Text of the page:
Server Engine Java NIO

Server Engine Java NIO

[[Client Engine connectionCacheMax|Back]]

The Java NIO technology has been around since JDK 1.4. But by default, the VBJ Server utilizes standard Java IO for socket communications with the Clients. You can configure the VBJ Server to use Java NIO technology by setting the property "vbroker.se.<se_name>.scm.<scm_name>.manager.type=Socket_nio".

Note that this property is only applicable to VBJ Server, not VBC++ Server.

The "echo_service_java" [[Explanation of Example|example]] is used in this demonstration.

Scenario

  • Start 10 Clients which create 1 threads each to call 1 VBJ Server concurrently.
  • Each client thread calls the Server once.
  • Each invocation blocks for 10 seconds at the Server side.
  • Monitor the VBJ Server's resource consumption with the default configuration.
  • Observe the effect of enabling Java Nio at the Server Engine.

How many threads are created at the VBJ Server side to service all the invocations from the 10 Clients?

Preparation

Configure the Client by modifying c.sh:

  • Set the following properties:
    • server_sleep_time 10
    • vbroker.agent.enableLocator=false
  • Disable all the other properties.

Configure the Server by modifying s.sh:

  • Set the following properties:
    • vbroker.agent.enableLocator=false
  • Disable all the other properties.

Execution

Make sure you have set up the necessary VisiBroker environment and build the example before running this demonstration.

  • Start the VBJ Server Monitor script:
    • mon_s.sh
  • Start the Server:
    • s.sh 1
  • Start the Client:
    • c.sh 10 1 1
  • Monitor the Server's resource consumption (printed by Server Monitor). E.g.:

MEMORY(KB) THREADS SOCKETS
74968      32     10

  • Stop the Client and Server.
  • Set the following property at the Server side by modifying s.sh:

vbroker.se.iiop_tp.scm.iiop_tp.manager.type=Socket_nio

  • Re-start the Server:
    • s.sh 1
  • Re-start the Client:
    • c.sh 10 1 1
  • Monitor the Server's resource consumption (printed by Server Monitor). E.g.:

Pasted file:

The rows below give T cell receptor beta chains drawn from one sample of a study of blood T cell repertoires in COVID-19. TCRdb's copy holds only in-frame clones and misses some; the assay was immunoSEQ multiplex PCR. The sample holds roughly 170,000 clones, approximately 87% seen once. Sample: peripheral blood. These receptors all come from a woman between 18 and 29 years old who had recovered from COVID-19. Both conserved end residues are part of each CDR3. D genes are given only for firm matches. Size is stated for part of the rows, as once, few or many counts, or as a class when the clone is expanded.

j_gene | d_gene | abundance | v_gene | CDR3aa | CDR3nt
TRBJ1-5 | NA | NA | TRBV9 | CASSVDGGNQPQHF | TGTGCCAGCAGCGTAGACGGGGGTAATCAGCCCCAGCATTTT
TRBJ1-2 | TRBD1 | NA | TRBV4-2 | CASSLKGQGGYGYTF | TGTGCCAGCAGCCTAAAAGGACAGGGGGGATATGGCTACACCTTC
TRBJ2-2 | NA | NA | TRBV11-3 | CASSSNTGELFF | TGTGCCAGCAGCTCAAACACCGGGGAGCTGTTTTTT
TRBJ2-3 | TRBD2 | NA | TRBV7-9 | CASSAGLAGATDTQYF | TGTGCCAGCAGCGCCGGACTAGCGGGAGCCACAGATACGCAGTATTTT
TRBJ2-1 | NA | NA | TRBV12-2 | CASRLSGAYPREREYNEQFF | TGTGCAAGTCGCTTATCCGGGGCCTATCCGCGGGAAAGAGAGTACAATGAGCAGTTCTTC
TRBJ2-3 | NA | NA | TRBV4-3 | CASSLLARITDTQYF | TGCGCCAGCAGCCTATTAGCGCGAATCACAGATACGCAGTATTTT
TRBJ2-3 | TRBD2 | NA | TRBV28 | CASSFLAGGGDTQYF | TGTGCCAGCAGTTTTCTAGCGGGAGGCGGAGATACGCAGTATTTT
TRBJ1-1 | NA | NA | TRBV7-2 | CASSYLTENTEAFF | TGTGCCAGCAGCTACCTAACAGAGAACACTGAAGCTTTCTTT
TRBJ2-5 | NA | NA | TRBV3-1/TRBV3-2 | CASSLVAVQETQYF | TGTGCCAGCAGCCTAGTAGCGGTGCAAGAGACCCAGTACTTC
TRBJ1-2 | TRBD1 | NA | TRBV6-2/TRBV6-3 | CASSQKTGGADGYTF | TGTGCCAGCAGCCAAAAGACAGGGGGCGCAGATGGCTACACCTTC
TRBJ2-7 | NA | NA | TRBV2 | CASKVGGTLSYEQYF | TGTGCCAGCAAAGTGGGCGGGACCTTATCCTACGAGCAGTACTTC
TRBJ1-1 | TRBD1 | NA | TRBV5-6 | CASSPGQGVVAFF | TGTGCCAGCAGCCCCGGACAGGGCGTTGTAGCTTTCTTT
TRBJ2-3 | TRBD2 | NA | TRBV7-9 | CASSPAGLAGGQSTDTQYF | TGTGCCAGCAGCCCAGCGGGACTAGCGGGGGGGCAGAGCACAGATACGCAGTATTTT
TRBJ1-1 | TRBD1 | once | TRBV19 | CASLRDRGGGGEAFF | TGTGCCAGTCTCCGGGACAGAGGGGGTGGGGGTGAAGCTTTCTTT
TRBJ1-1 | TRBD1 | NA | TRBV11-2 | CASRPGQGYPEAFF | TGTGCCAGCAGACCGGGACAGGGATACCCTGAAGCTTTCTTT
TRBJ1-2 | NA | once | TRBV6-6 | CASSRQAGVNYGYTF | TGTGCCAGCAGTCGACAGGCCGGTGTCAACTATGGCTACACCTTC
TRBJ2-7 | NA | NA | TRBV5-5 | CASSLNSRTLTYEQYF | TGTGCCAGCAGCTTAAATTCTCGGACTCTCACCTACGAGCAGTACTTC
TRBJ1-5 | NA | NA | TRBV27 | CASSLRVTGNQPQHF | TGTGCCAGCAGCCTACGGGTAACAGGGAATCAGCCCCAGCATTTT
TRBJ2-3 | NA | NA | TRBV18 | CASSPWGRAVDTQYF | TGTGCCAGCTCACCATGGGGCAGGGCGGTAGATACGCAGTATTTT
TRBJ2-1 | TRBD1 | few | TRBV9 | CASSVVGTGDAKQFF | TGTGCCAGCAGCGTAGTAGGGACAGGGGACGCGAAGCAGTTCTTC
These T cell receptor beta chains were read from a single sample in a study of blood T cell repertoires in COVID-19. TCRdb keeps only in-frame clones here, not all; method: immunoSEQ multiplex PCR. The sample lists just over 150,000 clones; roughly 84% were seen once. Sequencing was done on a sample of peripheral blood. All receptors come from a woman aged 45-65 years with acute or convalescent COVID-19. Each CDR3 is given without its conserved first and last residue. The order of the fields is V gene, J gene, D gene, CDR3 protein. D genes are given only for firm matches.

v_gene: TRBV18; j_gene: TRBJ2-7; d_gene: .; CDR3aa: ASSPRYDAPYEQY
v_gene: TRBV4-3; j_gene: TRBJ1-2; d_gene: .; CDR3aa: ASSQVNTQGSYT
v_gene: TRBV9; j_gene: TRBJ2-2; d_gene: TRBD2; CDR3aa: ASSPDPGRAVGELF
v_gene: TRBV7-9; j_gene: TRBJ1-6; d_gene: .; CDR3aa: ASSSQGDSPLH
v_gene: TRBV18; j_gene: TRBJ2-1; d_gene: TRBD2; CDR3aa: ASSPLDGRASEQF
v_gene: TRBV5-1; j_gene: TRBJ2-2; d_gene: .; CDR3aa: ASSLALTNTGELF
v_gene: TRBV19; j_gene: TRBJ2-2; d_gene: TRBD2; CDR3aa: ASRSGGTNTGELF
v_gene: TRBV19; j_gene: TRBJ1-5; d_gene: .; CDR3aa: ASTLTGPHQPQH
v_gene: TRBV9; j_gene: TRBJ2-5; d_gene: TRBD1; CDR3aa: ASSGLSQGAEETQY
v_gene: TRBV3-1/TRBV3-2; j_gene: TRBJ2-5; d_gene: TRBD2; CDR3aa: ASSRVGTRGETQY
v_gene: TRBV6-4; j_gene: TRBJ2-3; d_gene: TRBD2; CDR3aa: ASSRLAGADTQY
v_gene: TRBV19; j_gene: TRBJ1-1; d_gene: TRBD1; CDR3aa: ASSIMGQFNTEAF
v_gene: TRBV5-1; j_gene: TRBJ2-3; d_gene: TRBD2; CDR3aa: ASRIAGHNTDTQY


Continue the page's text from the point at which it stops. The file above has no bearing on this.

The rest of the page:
MEMORY(KB) THREADS SOCKETS
74912      23      10

Observations

Compare the resource consumption measurement of the VBJ Server before and after  tuning “vbroker.se.iiop_tp.scm.iiop_tp.manager.type=Socket_nio” property at the VBJ Server side.

Server Memory (KB)  Server Threads Server Sockets
Before Tuning 74968 32 10
After Tuning 74912 23 10

Key observations after tuning:

  • The number of threads created by the Server is lesser.
  • The memory usage by the Server is lesser.

Explanation

A VBJ Server can be configured to use the Java NIO feature by setting the property "vbroker.se.<se_name>.scm.<scm_name>.manager.type=Socket_nio".  The default value is "Socket", which configures the VBJ Server to use the standard Java IO.

Using Java NIO technology enables the VBJ Server to handle a larger number of concurrent client connections with fewer threads compare to using standard Java IO. This translates to higher scalability as lesser thread resources are required to handle more clients.

The standard Java IO implementation requires a Worker Thread per established connection to wait for (and read) any new request message that may arrive. This implies that the number of Worker Threads needed to just listen at the connections varies directly with the number of connections. Including those Worker Threads which are doing the actual work (i.e. executing the application method implementation), the total thread and memory resource consumption can become a concern for large number of connections.

The Java NIO implementation does not have this thread per connection overhead. Only one listener thread is needed to listen to all the established connections. The Worker Threads are dispatched to service the requests only when new requests arrive at the connections. That is why Java NIO feature may scale better when the number of concurrent client connections is very large.

Whether Java NIO feature can bring about better performance to your VBJ Server depends on the nature of your application. For example, a Server receiving requests from a few clients will benefit less from Java NIO feature compare to a Server receiving requests from a huge number of clients. So you must perform benchmark tests to find out the appropriate setting that is suitable to your application.

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